Both of these statements are true. Most people at Princeton prefer theory in the CS and ECE departments. I think this is true for most departments there in science and engineering.

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I guess the question is, what are you goals? What do you want to get out of the program? What are planning on doing afterwards? Personally I would choose Stanford, not because it's better, but because it aligns much more with my goals, something that money can't buy.

Another question is, how much of an issue is money for you? Personally I would never sacrifice my experience or goals for something like money. There are always ways to make money, especially as a CS Stanford student, if you need it badly enough. I did 4 years undergrad as an international student with no financial aid or support, but somehow I managed to graduate debt free. Sure, at Princeton you can lean back and not worry about money, while at Stanford you may have to get out of your comfort zone, become proactive, and start making money to pay for yourself. But is this a good or a bad thing?

Edited by pogopuschel
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So admittedly, the money is a definite concern. I would have to do it entirely on loan.

 

After graduation, I'd really like to get a job doing big-data type stuff. I'd definitely kill for a job at a company like Google, but I've recently been pretty interested in quantitative trading firms as well. Ideally, I'd work and live in NYC.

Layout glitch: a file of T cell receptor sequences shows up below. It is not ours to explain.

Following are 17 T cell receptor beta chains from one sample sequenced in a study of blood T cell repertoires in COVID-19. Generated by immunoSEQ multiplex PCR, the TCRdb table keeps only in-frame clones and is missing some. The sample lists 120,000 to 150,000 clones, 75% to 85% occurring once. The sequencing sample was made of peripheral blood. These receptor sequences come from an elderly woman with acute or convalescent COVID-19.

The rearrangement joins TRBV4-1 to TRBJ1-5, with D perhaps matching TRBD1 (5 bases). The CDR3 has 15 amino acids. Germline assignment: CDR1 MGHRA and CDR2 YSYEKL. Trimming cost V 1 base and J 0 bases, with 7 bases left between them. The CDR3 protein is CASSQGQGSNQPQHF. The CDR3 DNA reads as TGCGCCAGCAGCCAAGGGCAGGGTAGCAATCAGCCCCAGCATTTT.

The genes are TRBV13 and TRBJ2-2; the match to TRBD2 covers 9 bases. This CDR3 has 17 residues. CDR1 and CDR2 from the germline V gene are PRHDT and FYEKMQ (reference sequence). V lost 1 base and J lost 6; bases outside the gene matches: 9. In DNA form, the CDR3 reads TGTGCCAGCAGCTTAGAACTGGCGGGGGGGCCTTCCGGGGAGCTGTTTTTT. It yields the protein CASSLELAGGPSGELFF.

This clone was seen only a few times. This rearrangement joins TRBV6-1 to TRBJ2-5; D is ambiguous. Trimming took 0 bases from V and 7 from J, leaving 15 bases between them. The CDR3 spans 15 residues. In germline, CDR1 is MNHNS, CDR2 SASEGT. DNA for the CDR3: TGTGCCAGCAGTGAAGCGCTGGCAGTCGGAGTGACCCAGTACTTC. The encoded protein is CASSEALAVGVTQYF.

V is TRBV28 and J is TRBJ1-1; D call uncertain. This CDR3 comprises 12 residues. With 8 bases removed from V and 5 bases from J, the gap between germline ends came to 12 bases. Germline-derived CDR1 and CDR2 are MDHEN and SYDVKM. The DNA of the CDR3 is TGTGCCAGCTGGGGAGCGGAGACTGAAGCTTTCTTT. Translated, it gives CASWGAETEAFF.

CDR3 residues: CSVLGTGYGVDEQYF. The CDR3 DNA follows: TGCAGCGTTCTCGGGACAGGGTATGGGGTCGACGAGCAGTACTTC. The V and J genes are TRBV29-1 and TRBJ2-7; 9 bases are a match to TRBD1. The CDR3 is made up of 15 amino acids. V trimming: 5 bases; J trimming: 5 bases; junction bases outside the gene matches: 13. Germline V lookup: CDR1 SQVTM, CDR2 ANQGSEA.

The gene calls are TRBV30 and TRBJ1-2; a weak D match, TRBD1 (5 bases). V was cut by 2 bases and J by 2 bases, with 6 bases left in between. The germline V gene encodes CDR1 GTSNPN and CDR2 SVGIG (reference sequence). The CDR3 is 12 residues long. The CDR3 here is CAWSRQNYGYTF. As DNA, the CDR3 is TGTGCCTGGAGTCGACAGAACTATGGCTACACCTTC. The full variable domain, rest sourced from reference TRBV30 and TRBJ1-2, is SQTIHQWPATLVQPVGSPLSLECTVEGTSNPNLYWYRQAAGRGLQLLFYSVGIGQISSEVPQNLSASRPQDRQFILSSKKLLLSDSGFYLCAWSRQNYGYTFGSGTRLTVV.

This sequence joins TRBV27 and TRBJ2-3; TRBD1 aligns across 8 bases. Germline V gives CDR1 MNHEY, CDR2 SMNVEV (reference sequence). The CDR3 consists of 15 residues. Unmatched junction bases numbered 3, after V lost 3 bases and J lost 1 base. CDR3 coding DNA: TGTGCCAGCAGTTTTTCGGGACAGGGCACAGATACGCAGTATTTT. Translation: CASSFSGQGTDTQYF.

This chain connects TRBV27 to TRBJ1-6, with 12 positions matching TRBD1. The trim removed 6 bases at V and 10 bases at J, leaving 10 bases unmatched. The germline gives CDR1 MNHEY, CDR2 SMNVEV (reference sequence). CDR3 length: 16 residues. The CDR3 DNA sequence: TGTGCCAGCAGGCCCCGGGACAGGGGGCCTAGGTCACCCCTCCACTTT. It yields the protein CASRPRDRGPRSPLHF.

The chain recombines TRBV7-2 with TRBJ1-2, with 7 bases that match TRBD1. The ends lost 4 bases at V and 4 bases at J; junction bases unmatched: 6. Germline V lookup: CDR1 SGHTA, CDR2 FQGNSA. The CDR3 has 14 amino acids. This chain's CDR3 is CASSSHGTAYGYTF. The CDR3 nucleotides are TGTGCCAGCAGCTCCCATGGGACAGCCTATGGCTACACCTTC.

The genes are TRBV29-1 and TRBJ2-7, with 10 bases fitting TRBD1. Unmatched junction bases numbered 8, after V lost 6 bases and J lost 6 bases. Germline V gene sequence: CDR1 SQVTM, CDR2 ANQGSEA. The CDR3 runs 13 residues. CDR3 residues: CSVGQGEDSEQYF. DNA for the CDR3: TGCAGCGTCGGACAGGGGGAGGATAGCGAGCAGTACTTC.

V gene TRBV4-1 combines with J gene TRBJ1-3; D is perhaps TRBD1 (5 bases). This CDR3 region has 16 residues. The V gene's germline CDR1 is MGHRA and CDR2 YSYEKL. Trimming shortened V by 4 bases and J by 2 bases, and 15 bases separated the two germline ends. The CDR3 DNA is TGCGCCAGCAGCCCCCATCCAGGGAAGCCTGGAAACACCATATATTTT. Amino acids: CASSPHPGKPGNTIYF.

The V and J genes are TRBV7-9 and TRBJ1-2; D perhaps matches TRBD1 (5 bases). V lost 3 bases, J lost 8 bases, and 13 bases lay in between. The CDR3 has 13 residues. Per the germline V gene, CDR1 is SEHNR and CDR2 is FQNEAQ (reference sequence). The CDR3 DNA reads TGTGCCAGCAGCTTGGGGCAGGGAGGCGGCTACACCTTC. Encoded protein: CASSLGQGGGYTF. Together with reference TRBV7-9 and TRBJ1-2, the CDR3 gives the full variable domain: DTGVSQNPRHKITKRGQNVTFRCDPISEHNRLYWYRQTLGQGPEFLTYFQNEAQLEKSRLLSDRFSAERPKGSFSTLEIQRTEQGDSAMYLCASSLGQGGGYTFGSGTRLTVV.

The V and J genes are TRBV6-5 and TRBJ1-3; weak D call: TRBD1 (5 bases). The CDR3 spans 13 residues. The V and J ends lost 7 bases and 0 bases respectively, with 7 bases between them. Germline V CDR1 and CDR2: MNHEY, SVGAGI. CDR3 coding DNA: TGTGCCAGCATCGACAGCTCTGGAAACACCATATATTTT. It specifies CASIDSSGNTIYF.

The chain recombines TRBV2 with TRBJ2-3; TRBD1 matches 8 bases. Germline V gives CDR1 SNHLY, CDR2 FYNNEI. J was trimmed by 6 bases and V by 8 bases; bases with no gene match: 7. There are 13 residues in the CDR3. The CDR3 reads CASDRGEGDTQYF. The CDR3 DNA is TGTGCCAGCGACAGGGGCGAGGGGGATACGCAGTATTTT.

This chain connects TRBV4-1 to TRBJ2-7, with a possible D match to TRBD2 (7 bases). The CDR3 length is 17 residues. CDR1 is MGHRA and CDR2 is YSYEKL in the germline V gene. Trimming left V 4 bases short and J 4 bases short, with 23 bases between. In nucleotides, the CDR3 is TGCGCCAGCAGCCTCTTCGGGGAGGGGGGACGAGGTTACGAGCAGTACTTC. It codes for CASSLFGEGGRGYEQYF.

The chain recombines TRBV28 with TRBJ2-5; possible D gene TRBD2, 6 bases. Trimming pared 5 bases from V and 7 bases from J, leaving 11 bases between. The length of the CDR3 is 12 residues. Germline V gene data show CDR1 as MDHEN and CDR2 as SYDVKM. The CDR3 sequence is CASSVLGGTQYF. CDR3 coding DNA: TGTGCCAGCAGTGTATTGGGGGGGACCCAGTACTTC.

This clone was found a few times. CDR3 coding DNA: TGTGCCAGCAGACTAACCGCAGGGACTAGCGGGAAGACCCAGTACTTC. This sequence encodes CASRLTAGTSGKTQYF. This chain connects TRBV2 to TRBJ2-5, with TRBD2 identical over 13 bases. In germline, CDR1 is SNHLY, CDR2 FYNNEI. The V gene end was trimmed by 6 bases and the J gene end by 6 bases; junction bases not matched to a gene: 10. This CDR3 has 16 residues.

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So admittedly, the money is a definite concern. I would have to do it entirely on loan.

 

After graduation, I'd really like to get a job doing big-data type stuff. I'd definitely kill for a job at a company like Google, but I've recently been pretty interested in quantitative trading firms as well. Ideally, I'd work and live in NYC.

 

If you're looking to do finance, Princeton is the best place in the world for that. I've heard so many stories of students going on to work at Wall Street after graduation. The math/econ dept. also do a considerable amount of work in finance.

 

However, being at Stanford would give you more opportunities to work with Google, Facebook, etc. working on those big data problems. I'm not sure how the big data research at Stanford compares to Princeton, but I'm guessing it's stronger.

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So admittedly, the money is a definite concern. I would have to do it entirely on loan.

After graduation, I'd really like to get a job doing big-data type stuff. I'd definitely kill for a job at a company like Google, but I've recently been pretty interested in quantitative trading firms as well. Ideally, I'd work and live in NYC.

I see. That's kind of a though decision then. Here's what I know, not sure if it helps you. I previously worked in the big data field (and did some research), and I also got into Stanford's MS program, which was my fist choice.

- Stanford is definitely stronger in the Big Data (and Machine learning, which is closely related) field than Princeton. It is also more applied, as mentioned before. Looking at Princeton's course catalog, I only see 2 courses that are applicable to the field (and both seem rather theory-heavy).

- Stanford won't help you to get a job in NYC, Princeton probably will. Stanford would help you to get a job w/ Google or FB in the valley though.

- I don't know about your background, but usually you can make decent money with internships and side projects while being a Stanford student. That's how I made a lot of my money during undergrad. And with the average salary of a Stanford MS being more than $100k (I'm sure it's more in the big data field, since it's hot right now), paying off loans may not be huge problem.

Edited by pogopuschel